The Yajurveda, or ‘Veda of Sacrificial Formulas’, contains prose formulas applicable to various rites, along with verses intended for a similar purpose.
A few centuries after the decline of the Harappan civilisation, a new culture flourished in the same region and gradually spread across the Ganga-Yamuna plains. This culture came to be known as the Aryan culture. The Aryans were semi-nomadic pastoral people.
The Vedic Age started with the Aryan occupation of the Indo-Gangetic Plains. The word Arya means ‘Noble’. They spoke Sanskrit, an Indo-European language. They led a rural, semi-nomadic life as compared to the Indus Valley people who were urbanised. It is believed that they entered India through the Khyber Pass.
Early Vedic Period (1500 BC - 1000 BC)
Initially, the Aryans lived in the land known as “Sapta Sindhu” (Land of the Seven Rivers). These seven rivers were: Sindhu (Indus), Vipash (Beas), Vitasta (Jhelum), Parushni (Ravi), Asikni (Chenab), Shutudri (Satluj) and Saraswati.
The Political structure included a monarchical form of government with a king known as Rajan. In the patriarchal families, Jana was the largest social unit in Rig Vedic times. The hierarchical division of the social grouping was done as kula (family) – grama – visu – Jana. The Tribal assemblies were called Sabhas and Samitis. Examples of tribal kingdoms: Bharatas, Matsyas, Yadus and Purus.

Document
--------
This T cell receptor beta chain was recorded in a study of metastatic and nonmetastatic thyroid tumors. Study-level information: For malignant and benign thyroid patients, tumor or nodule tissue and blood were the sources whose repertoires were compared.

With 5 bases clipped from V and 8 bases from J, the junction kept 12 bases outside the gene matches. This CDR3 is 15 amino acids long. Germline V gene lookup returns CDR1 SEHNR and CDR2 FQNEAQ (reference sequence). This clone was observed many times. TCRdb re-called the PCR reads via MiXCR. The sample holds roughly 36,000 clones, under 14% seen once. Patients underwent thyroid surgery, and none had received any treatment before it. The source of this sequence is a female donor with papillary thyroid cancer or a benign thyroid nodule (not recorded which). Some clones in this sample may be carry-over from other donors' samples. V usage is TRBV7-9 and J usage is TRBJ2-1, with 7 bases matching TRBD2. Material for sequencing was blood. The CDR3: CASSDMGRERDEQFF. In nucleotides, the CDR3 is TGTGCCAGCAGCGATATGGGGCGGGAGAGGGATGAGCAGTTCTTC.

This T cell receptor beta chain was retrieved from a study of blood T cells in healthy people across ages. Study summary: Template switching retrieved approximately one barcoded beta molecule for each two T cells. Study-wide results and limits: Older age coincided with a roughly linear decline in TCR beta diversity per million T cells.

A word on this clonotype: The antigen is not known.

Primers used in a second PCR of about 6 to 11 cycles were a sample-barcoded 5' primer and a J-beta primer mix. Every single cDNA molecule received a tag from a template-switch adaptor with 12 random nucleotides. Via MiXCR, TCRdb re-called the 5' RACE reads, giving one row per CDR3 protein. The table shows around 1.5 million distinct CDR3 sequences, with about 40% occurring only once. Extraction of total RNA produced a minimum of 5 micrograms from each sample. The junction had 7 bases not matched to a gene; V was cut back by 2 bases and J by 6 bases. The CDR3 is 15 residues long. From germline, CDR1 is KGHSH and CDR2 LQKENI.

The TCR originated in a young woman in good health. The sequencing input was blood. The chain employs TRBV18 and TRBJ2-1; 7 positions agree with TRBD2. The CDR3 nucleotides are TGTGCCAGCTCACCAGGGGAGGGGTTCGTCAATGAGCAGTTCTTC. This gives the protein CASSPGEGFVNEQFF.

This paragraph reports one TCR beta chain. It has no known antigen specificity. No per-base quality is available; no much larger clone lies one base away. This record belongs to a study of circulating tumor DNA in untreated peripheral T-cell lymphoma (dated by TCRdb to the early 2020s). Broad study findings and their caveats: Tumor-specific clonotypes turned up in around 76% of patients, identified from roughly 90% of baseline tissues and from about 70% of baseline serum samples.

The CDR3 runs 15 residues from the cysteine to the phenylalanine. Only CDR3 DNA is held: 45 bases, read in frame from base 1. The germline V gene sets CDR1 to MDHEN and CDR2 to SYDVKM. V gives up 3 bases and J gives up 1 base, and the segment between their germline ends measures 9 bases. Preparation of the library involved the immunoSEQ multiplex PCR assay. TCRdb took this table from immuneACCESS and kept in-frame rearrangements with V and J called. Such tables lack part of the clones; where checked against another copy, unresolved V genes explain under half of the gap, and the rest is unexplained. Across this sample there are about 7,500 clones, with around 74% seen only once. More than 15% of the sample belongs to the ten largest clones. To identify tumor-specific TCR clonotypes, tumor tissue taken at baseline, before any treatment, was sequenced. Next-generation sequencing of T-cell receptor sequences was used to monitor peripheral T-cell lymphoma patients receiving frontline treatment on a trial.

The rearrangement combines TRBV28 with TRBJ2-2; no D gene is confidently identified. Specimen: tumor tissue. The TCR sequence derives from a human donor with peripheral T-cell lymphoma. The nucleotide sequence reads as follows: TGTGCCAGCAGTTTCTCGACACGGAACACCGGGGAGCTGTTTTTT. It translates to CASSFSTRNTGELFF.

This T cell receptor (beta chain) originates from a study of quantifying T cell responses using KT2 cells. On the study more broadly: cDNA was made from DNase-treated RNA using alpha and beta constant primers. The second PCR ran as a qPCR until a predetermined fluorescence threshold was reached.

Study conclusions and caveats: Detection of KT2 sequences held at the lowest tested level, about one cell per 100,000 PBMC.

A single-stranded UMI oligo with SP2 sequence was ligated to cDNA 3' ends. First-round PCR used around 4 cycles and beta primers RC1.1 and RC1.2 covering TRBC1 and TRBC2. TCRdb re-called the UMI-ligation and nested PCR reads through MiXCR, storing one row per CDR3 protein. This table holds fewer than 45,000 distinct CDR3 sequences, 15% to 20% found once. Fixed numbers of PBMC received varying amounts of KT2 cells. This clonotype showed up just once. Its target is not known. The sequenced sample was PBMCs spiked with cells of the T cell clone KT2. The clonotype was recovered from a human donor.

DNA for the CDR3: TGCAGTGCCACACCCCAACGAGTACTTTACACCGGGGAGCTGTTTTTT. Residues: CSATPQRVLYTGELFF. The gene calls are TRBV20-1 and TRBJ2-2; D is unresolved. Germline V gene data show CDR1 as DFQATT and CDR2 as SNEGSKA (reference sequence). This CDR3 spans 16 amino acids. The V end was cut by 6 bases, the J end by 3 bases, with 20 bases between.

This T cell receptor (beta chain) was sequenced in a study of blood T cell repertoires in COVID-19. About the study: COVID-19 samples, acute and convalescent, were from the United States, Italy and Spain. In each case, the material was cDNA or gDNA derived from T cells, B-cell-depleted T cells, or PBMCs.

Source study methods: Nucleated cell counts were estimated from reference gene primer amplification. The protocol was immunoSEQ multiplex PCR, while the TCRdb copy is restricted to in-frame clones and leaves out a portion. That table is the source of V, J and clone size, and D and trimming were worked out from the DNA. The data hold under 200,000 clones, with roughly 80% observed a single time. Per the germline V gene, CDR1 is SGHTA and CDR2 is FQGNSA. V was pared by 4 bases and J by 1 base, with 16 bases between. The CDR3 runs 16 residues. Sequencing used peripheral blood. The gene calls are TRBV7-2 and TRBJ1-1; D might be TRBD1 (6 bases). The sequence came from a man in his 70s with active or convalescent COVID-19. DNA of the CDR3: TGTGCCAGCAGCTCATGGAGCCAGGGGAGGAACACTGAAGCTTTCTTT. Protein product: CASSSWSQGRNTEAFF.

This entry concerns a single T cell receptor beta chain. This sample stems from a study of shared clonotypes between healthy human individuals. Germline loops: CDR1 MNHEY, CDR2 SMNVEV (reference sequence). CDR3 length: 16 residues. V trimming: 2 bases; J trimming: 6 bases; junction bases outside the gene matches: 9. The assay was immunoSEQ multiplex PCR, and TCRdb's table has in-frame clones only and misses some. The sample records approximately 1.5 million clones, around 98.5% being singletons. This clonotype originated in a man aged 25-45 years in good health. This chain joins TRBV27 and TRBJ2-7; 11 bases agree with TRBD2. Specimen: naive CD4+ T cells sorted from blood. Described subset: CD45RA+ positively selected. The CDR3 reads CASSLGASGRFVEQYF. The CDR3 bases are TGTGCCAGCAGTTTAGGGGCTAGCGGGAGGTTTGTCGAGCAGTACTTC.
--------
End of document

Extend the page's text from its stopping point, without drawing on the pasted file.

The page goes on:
Women in society enjoyed respectable positions. They were allowed to take part in Sabhas and Samitis. There were women poets too (Apala, Lopamudra, Viswavara and Ghosa). Cattle, especially cows, were an important commodity. In the early Vedic society monogamy was practised but polygamy was observed among royalty and noble families. Child marriage was prohibited and social distinctions existed but were not rigid and hereditary.
The economy of the early Vedic period included pastoral and cattle-rearing people who practised agriculture and had horse chariots.
Later Vedic Period(1000 BC – 600 BC)
The Kingdoms like Mahajanapadas were formed by amalgamating smaller kingdoms. To enhance the position, the King's power increased and various sacrifices were performed by him. The Sacrifices were Rajasuya (consecration ceremony), Vajapeya (chariot race) and Ashwamedha (horse sacrifice).